After a brief overview of the University of Chicago economists (championed by Milton Friedman) who first put neoliberal theory into practice during the Pinochet dictatorship, the documentary tracks the wholesale privatization of Russia’s state owned industries after the 1993 coup by Boris Yeltsin, in which he illegally ordered dissolution of the Russian parliament (see The Rise of Putin and the Fall of the Oligarchs).
The fire sale of state assets to oligarchs and western bankers would virtually destroy the Russian economy, throwing millions of people into extreme poverty and reducing average life expectancy by ten years.
The Privatization of East Germany
With German reunification in 1990, East Germany would be the third major target for massive privatization. According to German economists interviewed in the film, the process amounted to an “acquisition” of East Germany by West German bankers. The West German government set up an agency called Treuhand to buy up state owned East German businesses at the rate of ten to fifteen a day – a total of 8,500 businesses in four years. The process, undertaken with virtually no oversight, predictably resulted in massive chaos and fraud. Many well-performing East Germany companies were dissolved for the simple reason they competed with West German businesses. Three million (out of 4.5 million) East German workers lost their jobs, which East Germany’s GDP shrank by 30%.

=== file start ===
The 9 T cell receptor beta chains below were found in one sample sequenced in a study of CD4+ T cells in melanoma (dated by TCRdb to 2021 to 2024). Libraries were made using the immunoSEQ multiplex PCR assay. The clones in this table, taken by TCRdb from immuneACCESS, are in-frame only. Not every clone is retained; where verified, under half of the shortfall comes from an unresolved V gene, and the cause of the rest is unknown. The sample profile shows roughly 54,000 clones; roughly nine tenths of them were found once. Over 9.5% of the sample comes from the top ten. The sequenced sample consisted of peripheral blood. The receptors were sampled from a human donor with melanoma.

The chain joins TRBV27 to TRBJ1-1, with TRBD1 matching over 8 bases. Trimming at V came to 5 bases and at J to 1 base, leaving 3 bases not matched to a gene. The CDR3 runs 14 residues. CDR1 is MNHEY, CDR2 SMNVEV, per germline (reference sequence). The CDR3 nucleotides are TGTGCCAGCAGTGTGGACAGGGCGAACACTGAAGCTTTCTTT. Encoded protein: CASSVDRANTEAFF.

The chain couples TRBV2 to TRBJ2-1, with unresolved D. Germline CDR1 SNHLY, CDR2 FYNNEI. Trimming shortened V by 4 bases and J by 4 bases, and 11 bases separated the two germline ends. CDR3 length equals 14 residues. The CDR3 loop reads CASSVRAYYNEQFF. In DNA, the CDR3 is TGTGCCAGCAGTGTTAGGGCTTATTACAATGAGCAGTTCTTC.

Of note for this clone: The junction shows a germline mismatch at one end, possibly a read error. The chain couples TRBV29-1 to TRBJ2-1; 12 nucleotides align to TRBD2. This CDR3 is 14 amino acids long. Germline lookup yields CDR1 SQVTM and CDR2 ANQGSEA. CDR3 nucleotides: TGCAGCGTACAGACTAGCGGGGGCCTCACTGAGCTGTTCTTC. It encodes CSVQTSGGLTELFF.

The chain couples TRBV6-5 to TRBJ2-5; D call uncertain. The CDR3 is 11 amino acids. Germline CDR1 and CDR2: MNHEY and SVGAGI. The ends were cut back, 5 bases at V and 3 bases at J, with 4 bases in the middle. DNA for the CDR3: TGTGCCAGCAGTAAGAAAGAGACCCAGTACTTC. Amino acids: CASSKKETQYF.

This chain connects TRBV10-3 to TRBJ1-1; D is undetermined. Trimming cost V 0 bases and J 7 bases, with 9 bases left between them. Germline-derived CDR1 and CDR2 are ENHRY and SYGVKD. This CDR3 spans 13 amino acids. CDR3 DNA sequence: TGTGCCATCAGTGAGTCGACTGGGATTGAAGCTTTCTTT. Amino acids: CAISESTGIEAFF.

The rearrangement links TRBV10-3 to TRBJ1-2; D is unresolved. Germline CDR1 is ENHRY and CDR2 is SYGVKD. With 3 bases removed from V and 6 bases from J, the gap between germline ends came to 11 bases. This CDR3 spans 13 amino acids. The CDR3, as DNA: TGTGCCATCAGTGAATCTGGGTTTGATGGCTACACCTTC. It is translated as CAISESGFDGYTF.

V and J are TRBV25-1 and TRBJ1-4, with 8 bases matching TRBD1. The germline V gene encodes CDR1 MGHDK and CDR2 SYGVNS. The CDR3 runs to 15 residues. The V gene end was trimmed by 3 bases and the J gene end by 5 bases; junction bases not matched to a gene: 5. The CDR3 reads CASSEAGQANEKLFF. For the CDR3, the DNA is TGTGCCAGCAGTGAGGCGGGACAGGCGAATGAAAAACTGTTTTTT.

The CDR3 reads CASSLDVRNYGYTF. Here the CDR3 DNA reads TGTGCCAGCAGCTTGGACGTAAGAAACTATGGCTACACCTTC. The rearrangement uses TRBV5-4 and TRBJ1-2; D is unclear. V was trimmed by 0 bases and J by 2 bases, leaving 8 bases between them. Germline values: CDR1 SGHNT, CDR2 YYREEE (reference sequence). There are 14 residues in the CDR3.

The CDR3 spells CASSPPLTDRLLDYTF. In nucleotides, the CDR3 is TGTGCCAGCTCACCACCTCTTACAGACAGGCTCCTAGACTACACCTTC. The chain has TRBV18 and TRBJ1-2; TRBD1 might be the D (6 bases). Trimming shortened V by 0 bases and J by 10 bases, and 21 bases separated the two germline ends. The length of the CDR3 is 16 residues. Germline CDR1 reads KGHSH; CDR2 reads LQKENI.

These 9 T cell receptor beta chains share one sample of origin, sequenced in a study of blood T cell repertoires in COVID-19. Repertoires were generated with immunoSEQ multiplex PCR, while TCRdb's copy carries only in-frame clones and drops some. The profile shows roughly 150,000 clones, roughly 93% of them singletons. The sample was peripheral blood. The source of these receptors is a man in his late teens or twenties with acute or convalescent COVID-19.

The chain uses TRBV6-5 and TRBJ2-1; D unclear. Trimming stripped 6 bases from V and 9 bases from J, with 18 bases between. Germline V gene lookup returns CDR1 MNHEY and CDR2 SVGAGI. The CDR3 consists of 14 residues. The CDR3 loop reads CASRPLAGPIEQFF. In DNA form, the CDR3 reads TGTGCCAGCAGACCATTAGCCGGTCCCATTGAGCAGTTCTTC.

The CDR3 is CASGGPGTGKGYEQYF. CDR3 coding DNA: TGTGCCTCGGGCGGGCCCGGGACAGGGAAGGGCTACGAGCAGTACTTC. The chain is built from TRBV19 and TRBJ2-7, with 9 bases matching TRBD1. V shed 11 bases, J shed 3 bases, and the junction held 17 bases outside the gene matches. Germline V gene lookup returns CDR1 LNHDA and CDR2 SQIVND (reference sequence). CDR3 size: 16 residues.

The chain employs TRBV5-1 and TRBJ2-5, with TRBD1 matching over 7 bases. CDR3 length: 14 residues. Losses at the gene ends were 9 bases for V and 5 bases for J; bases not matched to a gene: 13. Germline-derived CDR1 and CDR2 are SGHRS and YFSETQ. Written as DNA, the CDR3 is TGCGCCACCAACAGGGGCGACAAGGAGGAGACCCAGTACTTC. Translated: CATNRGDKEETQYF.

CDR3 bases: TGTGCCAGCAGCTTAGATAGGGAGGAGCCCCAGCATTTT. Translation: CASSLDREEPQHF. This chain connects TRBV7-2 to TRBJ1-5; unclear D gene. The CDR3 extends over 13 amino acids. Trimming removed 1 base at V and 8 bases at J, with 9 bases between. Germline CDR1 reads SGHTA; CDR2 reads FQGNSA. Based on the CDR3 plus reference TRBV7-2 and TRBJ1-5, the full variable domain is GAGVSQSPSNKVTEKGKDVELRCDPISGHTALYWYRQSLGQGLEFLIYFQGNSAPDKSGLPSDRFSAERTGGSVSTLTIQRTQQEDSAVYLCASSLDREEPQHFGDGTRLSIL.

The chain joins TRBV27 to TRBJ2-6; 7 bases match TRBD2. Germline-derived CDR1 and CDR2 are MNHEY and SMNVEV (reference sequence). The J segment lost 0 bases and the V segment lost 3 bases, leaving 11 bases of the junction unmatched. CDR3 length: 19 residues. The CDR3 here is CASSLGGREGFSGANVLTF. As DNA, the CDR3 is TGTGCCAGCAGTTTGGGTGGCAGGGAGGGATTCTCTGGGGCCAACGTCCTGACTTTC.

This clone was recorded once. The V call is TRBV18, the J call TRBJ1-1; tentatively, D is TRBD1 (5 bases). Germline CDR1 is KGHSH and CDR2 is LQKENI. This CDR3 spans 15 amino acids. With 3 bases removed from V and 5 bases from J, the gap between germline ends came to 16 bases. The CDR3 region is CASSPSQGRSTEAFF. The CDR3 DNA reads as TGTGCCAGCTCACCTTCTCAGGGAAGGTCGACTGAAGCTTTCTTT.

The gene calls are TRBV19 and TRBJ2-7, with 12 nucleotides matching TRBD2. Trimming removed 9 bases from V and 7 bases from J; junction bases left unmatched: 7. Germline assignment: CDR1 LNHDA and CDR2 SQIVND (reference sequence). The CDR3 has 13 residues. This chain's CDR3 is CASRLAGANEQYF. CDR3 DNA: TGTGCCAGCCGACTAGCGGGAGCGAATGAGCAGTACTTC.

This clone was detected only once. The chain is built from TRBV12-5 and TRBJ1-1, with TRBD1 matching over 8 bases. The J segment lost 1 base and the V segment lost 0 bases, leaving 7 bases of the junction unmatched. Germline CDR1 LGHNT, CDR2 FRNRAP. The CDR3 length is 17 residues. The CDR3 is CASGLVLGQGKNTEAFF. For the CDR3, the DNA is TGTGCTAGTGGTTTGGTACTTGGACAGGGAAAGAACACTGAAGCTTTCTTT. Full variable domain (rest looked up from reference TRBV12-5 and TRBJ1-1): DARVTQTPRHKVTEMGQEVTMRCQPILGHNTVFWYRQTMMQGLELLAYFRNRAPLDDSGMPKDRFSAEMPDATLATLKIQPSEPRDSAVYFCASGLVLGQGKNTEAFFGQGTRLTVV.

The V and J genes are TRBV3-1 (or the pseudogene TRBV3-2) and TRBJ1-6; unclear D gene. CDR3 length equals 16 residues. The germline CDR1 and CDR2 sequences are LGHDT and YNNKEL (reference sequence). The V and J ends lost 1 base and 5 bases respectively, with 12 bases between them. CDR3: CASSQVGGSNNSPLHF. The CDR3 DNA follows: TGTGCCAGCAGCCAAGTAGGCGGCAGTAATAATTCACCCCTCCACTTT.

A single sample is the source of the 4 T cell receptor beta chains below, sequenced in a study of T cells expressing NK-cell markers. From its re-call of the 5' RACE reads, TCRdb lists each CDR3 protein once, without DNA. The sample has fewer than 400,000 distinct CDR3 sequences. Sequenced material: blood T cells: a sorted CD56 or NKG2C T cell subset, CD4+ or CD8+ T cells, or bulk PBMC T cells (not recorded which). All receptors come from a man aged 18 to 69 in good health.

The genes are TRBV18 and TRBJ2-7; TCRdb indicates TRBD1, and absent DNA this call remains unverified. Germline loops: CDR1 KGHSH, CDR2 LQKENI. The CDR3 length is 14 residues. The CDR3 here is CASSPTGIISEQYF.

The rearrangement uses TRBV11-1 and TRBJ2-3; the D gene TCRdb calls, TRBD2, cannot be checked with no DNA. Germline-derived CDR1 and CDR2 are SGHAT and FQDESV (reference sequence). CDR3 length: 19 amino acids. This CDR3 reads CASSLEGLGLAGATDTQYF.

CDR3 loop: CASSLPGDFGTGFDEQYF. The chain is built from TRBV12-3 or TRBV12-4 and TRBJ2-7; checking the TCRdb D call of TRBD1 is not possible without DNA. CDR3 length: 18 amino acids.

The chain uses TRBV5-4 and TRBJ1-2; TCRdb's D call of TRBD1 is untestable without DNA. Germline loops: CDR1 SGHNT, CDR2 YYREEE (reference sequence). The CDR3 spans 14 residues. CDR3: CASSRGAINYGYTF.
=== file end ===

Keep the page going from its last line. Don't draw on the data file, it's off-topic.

Using Debt to Compel Compliance
With the gradual demise of the world’s dictatorships during the 1990s, debt, rather than brute force, became the main mechanism to compel people to give up their publicly funded assets. At present, most of the focus is on Greece.
Current EU Commission Jean-Claude Juncker holds up Treuhand (which incurred a 250 million euro debt German taxpayers are still paying off) as a model for the Greek Asset Development Fund. The latter has been steadily selling off (at bargain basement prices) Greek railroads and municipal power and water systems.
The Dismal Track Record of Privatized Utilities
The filmmakers end the film by highlighting the disastrous outcome of Britain’s decision to privatize its railroads in 1993, the city of Paris decision to privatize its water service in the 1980s (it’s recently been re-municipalized due to massive public unrest – like privatized water systems in Bolivia, Ecuador and Argentina) and California’s experiment with electricity deregulation in the 1990s (leading to the Enron scandal).*
*The Enron scandal involved massive securities fraud and a deliberate conspiracy by power companies to withhold power to drive up electricity prices.